Wa­iau’s slow road to re­cov­ery

Kaikoura Star - - YOUR LOCAL NEWS -

The un­der­dog town of Wa­iau, clos­est to the epi­cen­tre of the Novem­ber 14 earth­quake, is forg­ing ahead, re­ports

hap­pily lived in. Why so quick off the mark with the ‘‘sad’’ Wa­iau di­ag­no­sis?

‘‘You go in there and you can feel the de­pres­sion,’’ Wal­lace says, ‘‘It’s not as bad as it was but it’s still there.’’

‘‘It’s a sad place. It’s taken a long time for the re­cov­ery. Just get­ting in­sur­ance sorted, get­ting the in­fra­struc­ture back up, it’s just tak­ing time and that’s hold­ing peo­ple back.’’

Herein lies the enigma of an earth­quake re­cov­ery, a jour­ney New Zealand is sadly fa­mil­iar with. The process is work­ing well, un­less it isn’t. And if it isn’t go­ing well, is that some­one’s fault, or just a fact of life? There is no easy an­swer. Wal­lace is happy with his per­sonal cir­cum­stances, not so says.

‘‘It’s a mas­sive geo­graphic area and a very sparsely spread pop­u­la­tion . . . The per­cent­age of peo­ple [af­fected] here is prob­a­bly larger than it was in the Can­ter­bury quake. While the num­bers may be small the ef­fect on the com­mu­nity is pretty mas­sive.’’

In­sur­ance claims are wellad­vanced. The In­sur­ance Coun­cil re­ported that 91 per cent of res­i­den­tial claims had been as­sessed by the end of Oc­to­ber. Sixty-five per cent of build­ing claims and 92 per cent of home con­tents claims were fully set­tled.

Paul New­berry-John­son isn’t wait­ing on his in­sur­ance, but his re­cov­ery is far from over. Cin­der blocks lie strewn on the drive­way; in the bed­room two flimsy sup­ports hold up a piece of jib board – all that’s left of the wall with the bricks on the ground.

The first en­gi­neer to in­spect the house de­clared it a write-off, New­berry-John­son says. He didn’t even want to go in­side. A sum in­sured pay­out was forth­com­ing. New­berry-John­son be­lieved it cov­ered the cost of de­mo­li­tion, about $30,000. It didn’t.

‘‘I had a phone con­fer­ence with this woman in Kaik­oura,’’ he says, ‘‘The very last thing she said to me on the phone was, ‘By the way Paul, we’re not go­ing to knock down your house’.’’

An­nette Purvis, gen­eral man­ager of IAG’s dis­as­ter re­cov­ery unit, says New­ber­ryJohn­son’s pol­icy in­cluded cover de­mo­li­tion costs, but be­cause the dam­age to the house was es­ti­mated at more than the sum he was in­sured for, de­mo­li­tion could not be cov­ered in the set­tle­ment. ‘‘We spoke with him a week be­fore set­tle­ment about this.’’

Now, New­berry-John­son is do­ing the job him­self – ‘‘I’ve got some mates with a few toys’’. He and part­ner Frances O’Con­nell lived in a car­a­van on their prop­erty af­ter the earth­quake. They moved into a friend’s cot­tage just out of town over win­ter to es­cape the cold, but are re­turn­ing to the car­a­van for the de­mo­li­tion.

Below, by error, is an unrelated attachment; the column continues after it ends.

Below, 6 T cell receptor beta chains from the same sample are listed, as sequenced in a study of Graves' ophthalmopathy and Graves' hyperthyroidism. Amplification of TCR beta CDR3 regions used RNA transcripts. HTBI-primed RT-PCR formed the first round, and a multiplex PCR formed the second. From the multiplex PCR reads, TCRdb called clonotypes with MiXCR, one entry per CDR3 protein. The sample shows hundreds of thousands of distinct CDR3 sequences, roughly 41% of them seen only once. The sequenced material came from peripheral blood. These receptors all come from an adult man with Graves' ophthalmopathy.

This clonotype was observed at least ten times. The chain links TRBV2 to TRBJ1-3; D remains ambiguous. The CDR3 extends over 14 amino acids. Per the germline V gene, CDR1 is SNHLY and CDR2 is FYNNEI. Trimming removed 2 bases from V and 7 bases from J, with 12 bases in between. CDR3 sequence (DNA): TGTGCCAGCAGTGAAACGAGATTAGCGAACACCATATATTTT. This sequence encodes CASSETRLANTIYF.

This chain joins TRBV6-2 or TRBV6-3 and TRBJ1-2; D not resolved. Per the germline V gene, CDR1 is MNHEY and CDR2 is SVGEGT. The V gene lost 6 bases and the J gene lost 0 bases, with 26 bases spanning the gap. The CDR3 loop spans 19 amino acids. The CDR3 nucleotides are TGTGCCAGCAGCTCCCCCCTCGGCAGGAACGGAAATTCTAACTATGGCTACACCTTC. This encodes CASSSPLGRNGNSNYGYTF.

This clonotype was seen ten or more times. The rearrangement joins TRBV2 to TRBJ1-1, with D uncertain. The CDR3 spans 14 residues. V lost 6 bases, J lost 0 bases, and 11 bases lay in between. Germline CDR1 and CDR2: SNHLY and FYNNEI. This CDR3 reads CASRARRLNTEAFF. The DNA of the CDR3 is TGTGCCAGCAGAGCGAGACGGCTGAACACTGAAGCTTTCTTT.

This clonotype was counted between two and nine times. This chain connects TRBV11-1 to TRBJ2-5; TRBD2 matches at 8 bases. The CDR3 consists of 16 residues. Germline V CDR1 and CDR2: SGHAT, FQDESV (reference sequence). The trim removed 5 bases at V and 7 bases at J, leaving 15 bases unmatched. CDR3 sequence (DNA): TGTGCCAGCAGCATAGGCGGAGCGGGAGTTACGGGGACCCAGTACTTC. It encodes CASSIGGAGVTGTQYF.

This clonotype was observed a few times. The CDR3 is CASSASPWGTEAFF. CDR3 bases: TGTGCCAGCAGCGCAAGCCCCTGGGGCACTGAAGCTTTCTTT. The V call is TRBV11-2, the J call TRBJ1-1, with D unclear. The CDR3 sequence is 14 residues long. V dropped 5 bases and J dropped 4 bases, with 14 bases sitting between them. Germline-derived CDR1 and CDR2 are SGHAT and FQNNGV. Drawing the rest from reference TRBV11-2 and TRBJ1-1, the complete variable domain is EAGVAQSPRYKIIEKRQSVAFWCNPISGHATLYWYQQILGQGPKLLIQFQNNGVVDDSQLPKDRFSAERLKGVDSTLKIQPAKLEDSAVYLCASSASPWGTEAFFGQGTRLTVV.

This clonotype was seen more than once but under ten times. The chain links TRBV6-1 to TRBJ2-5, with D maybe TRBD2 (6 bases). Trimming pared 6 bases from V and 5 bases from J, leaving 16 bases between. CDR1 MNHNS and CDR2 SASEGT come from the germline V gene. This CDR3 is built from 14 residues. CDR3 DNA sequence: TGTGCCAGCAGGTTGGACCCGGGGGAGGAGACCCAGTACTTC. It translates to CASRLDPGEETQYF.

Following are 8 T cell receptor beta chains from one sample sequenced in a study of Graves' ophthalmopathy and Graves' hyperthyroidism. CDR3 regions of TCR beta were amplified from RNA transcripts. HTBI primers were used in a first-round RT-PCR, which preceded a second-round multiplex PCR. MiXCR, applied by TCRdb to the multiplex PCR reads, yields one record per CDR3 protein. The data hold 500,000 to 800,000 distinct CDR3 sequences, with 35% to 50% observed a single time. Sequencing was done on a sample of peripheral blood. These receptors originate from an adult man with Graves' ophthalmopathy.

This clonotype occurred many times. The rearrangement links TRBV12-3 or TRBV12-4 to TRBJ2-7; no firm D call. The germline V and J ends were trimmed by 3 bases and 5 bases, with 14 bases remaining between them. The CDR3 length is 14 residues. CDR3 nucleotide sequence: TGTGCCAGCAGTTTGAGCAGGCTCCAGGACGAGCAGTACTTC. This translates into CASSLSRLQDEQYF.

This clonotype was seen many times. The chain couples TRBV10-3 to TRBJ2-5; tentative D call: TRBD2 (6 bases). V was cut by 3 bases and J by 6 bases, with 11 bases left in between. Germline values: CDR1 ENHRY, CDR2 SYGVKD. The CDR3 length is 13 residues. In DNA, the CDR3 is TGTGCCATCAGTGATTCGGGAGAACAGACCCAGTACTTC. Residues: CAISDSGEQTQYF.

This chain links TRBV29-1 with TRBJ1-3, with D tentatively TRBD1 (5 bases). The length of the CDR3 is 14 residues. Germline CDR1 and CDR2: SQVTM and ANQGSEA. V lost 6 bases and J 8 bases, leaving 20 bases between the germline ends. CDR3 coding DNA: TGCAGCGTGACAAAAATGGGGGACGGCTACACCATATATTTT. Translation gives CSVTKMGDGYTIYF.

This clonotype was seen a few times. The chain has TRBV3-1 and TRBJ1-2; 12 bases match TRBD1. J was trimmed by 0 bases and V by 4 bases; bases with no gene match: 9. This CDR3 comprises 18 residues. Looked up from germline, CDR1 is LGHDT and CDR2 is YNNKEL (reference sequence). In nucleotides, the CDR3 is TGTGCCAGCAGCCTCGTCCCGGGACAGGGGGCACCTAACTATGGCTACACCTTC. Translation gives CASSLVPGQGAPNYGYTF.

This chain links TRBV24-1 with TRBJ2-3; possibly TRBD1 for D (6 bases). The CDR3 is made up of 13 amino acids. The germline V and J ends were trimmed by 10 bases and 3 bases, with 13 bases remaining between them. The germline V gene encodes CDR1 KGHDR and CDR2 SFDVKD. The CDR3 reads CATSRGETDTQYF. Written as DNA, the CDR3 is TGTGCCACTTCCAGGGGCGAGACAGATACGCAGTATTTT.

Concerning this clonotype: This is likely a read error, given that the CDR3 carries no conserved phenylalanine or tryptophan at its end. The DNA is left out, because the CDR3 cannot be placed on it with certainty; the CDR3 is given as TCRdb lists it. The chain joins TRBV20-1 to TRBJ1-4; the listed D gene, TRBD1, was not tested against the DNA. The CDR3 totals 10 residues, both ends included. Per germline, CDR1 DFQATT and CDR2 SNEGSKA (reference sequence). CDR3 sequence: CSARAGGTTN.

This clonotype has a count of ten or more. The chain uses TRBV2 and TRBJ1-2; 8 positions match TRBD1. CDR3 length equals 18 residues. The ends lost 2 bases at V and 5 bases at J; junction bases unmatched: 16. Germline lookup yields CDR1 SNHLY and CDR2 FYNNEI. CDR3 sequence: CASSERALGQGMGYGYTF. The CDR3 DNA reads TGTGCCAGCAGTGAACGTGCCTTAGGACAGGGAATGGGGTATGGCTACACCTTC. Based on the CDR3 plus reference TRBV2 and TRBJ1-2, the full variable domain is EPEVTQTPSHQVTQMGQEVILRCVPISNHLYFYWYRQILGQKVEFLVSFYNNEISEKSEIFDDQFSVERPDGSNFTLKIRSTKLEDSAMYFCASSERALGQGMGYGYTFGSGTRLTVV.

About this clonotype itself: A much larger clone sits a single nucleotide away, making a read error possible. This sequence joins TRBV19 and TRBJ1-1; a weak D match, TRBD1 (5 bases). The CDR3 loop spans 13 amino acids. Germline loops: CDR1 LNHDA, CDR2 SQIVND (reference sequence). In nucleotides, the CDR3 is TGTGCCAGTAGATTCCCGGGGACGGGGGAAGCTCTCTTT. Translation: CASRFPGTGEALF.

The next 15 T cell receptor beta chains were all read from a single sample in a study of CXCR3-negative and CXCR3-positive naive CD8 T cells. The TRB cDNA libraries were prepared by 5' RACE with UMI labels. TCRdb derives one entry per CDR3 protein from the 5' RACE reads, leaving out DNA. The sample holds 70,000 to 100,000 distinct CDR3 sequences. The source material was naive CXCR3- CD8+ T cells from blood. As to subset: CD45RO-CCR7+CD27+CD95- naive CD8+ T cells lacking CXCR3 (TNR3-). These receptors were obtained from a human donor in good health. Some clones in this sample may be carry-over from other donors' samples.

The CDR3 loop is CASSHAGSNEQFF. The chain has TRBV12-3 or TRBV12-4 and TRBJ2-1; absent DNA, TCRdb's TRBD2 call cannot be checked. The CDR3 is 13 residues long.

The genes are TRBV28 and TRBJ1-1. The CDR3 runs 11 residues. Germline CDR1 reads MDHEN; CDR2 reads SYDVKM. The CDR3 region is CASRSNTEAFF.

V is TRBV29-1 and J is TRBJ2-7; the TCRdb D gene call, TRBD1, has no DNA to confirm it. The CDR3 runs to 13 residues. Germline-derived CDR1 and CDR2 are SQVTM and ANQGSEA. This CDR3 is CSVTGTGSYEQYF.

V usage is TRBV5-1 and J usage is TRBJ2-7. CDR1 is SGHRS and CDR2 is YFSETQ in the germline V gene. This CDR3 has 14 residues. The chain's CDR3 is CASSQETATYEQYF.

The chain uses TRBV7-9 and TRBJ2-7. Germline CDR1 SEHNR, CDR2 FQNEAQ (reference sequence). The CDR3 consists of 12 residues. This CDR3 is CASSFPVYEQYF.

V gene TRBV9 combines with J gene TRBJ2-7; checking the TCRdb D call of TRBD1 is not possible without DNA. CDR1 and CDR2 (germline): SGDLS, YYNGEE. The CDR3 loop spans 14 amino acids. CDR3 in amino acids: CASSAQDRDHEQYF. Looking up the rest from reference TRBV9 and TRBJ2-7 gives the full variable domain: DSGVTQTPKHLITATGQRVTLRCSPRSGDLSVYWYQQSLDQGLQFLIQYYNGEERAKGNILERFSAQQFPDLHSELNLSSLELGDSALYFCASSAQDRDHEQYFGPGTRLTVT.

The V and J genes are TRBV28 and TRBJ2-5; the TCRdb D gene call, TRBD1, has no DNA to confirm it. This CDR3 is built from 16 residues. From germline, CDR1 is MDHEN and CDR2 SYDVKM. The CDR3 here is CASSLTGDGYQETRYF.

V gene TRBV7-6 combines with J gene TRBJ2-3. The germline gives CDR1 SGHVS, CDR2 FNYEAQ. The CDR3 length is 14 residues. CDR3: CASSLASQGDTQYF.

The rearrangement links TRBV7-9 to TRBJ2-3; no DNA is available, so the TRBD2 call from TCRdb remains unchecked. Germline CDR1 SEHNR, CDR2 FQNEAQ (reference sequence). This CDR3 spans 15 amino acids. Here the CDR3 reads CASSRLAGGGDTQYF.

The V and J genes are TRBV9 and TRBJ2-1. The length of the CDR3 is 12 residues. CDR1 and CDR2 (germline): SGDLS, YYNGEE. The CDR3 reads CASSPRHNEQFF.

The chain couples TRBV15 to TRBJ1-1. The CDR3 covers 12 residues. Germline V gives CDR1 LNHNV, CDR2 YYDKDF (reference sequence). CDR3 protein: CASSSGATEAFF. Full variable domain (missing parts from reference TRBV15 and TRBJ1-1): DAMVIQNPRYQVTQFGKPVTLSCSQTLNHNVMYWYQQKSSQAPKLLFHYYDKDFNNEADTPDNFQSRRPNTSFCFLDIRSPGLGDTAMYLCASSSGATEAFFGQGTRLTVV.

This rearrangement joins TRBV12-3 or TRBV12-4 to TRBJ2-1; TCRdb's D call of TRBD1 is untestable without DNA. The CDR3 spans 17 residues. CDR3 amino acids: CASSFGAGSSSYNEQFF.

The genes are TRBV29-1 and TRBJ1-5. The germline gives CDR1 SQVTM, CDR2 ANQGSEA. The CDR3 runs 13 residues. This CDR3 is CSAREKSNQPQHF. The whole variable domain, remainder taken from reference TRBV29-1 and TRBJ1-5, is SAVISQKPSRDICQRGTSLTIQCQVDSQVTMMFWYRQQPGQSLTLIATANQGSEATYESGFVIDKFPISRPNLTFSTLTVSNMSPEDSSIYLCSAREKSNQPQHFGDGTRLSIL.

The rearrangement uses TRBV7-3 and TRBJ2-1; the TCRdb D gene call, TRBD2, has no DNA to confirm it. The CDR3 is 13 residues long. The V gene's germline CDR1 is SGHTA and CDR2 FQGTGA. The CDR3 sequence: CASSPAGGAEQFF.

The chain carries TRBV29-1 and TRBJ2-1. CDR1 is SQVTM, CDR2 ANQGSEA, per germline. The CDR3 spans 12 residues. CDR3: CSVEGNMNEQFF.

‘‘It was so nice hav­ing a shower, toi­let, kitchen,’’ O’Con­nell says.

On the main street, Brenda Smith, of Brenda’s on Lyn­don cafe and dairy, says busi­ness is good. Un­pre­dictable, with swarms of road work­ers com­ing and go­ing and change­able con­di­tions on State High­way 1 do­ing to same to through-traf­fic, but good. She set­tled the last of the in­sur­ance claims for her busi­ness a cou­ple of months ago. The ex­pe­ri­ence was a lit­tle un­set­tling, she says.

Since the 2011 earth­quakes, in­sur­ers have moved to sum in­sured cov­er­age for prop­er­ties, where cus­tomers are in­sured for a fi­nite dol­lar amount. There are no full re­place­ments poli­cies, cov­er­ing what­ever costs are nec­es­sary to re­build what you had, no build­ing com­pany project man­ag­ing con­struc­tion.

‘‘It’s hard,’’ Smith says, ‘‘We get of­fered money and you ac­cept that money and then you have to do every­thing your­self. Christchurch didn’t do that. Which makes it hard be­cause you need to trust what you’re get­ting and trust what you’re do­ing.’’

Nowhere was un­der­in­sur­ance felt more keenly in Wa­iau than the pub. The build­ing was in­sured, but the pol­icy had no nat­u­ral dis­as­ter cov­er­age. The stricken, cen­tury-old build­ing still sits, red-stick­ered, be­hind pro­tec­tive fenc­ing.

There are 12 sep­a­rate types of dam­age keep­ing the red sticker in place, pub­li­can Michelle Beri says.

‘‘There’s so much work to do,’’ Beri says.

‘‘If we can lift this no­tice, we may be able to move back in there, we may be able to trade with ac­com­mo­da­tion.’’

Maybe. In the mean­time, their new pop-up bar is do­ing a healthy trade. More of the turnover comes from food than drinks, an un­heard of ra­tio in the old pub and even more im­pres­sive when you con­sider the en­tire bar is about the size of the old kitchen. Beri and Collins live in a por­ta­com and a shed re­spec­tively.

‘‘We’re go­ing to do it,’’ Beri says, ‘‘We have to do it. We have to do it for the com­mu­nity.’’

A town with a pop­u­la­tion of un­der 300 that lost its pub, his­toric cot­tage, bowl­ing green, church, swim­ming pool and nearly half of its school roll (the num­bers are re­cov­er­ing now) forg­ing ahead in spite of it all.

It col­lec­tively bris­tles at ev­ery ref­er­ence to the ‘‘Kaik­oura’’ earth­quake. The epi­cen­tre was just 5km from Wa­iau. As the of­fi­cial T-shirts in the pub say: ‘‘It’s Wa­iau’s Fault.’’

PHOTO: JOSEPH JOHN­SON/ STUFF

Wa­iau’s Angli­can church was one of the com­mu­nity build­ings to be­come an earth­quake ca­su­alty.

PHOTO: JOSEPH JOHN­SON/STUFF

Paul New­berry-John­son says the in­sur­ance process was try­ing. ‘‘We’ve had to put our life on hold.’’

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